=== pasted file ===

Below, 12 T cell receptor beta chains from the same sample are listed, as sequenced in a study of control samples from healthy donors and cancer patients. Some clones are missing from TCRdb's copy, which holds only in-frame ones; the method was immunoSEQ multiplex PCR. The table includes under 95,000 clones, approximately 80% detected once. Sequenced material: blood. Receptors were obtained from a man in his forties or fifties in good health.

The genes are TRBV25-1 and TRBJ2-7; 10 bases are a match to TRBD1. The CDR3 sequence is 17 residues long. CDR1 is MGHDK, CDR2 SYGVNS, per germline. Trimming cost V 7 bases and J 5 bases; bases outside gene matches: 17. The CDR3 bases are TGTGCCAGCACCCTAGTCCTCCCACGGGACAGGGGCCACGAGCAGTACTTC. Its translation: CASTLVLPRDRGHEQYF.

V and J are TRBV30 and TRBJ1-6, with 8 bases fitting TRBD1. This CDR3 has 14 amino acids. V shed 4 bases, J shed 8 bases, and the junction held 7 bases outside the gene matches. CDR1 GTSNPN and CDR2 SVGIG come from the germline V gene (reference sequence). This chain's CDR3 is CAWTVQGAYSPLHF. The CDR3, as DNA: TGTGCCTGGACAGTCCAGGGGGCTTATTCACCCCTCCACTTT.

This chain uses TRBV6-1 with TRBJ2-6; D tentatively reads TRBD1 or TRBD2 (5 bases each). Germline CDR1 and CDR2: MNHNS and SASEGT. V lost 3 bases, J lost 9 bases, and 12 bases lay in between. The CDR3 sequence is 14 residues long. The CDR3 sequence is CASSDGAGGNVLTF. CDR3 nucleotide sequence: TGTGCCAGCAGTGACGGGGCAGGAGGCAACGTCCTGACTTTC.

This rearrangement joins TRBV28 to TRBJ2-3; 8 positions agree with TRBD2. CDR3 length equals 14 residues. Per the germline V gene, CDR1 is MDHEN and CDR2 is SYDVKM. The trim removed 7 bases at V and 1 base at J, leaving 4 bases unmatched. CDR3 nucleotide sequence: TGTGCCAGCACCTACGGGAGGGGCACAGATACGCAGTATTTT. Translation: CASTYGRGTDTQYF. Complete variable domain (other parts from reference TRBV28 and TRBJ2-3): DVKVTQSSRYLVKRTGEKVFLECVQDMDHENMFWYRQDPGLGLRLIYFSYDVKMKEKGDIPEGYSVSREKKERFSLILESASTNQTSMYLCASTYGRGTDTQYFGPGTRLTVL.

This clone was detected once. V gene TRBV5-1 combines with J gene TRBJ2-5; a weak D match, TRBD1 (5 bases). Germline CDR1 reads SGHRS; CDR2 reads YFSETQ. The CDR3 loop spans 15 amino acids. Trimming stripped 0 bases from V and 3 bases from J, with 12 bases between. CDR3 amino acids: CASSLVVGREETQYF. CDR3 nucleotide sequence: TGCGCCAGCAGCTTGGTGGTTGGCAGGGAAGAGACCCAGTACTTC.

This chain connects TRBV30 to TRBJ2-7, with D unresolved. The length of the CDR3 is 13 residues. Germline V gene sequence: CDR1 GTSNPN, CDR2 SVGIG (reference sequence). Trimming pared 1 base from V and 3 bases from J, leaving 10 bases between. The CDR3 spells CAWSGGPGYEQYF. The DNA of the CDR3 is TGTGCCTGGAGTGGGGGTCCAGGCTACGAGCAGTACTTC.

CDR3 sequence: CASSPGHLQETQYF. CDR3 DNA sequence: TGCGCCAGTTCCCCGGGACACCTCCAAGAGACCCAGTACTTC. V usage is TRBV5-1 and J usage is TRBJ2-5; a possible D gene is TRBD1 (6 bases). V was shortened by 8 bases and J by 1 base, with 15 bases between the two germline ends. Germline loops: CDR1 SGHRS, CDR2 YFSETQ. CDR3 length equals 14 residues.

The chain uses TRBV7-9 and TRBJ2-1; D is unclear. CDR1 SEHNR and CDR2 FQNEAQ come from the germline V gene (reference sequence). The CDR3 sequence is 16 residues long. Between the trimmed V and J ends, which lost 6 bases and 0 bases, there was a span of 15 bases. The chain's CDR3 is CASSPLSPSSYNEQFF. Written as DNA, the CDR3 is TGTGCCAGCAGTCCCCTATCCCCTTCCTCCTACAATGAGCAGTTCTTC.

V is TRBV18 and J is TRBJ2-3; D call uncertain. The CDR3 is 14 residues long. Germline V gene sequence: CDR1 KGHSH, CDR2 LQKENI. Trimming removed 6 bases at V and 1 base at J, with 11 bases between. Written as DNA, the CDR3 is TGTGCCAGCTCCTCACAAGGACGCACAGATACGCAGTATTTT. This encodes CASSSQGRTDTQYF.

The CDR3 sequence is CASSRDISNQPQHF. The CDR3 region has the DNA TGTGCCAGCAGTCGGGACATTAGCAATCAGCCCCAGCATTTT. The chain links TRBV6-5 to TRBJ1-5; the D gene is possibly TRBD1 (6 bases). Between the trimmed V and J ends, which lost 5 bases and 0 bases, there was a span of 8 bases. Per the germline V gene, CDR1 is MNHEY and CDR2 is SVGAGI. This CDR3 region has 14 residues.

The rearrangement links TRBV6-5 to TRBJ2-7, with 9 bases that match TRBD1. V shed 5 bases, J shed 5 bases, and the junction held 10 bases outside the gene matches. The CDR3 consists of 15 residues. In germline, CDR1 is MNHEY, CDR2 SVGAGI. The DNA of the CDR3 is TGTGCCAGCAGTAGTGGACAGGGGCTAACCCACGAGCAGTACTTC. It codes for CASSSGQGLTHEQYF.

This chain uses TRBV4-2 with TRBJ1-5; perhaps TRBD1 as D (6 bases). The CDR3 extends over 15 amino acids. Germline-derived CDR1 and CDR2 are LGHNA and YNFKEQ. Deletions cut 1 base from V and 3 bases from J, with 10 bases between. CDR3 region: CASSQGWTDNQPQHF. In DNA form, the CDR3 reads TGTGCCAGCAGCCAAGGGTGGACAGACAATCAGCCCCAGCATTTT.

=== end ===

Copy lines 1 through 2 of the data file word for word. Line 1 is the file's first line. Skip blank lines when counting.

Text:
Below, 12 T cell receptor beta chains from the same sample are listed, as sequenced in a study of control samples from healthy donors and cancer patients. Some clones are missing from TCRdb's copy, which holds only in-frame ones; the method was immunoSEQ multiplex PCR. The table includes under 95,000 clones, approximately 80% detected once. Sequenced material: blood. Receptors were obtained from a man in his forties or fifties in good health.

The genes are TRBV25-1 and TRBJ2-7; 10 bases are a match to TRBD1. The CDR3 sequence is 17 residues long. CDR1 is MGHDK, CDR2 SYGVNS, per germline. Trimming cost V 7 bases and J 5 bases; bases outside gene matches: 17. The CDR3 bases are TGTGCCAGCACCCTAGTCCTCCCACGGGACAGGGGCCACGAGCAGTACTTC. Its translation: CASTLVLPRDRGHEQYF.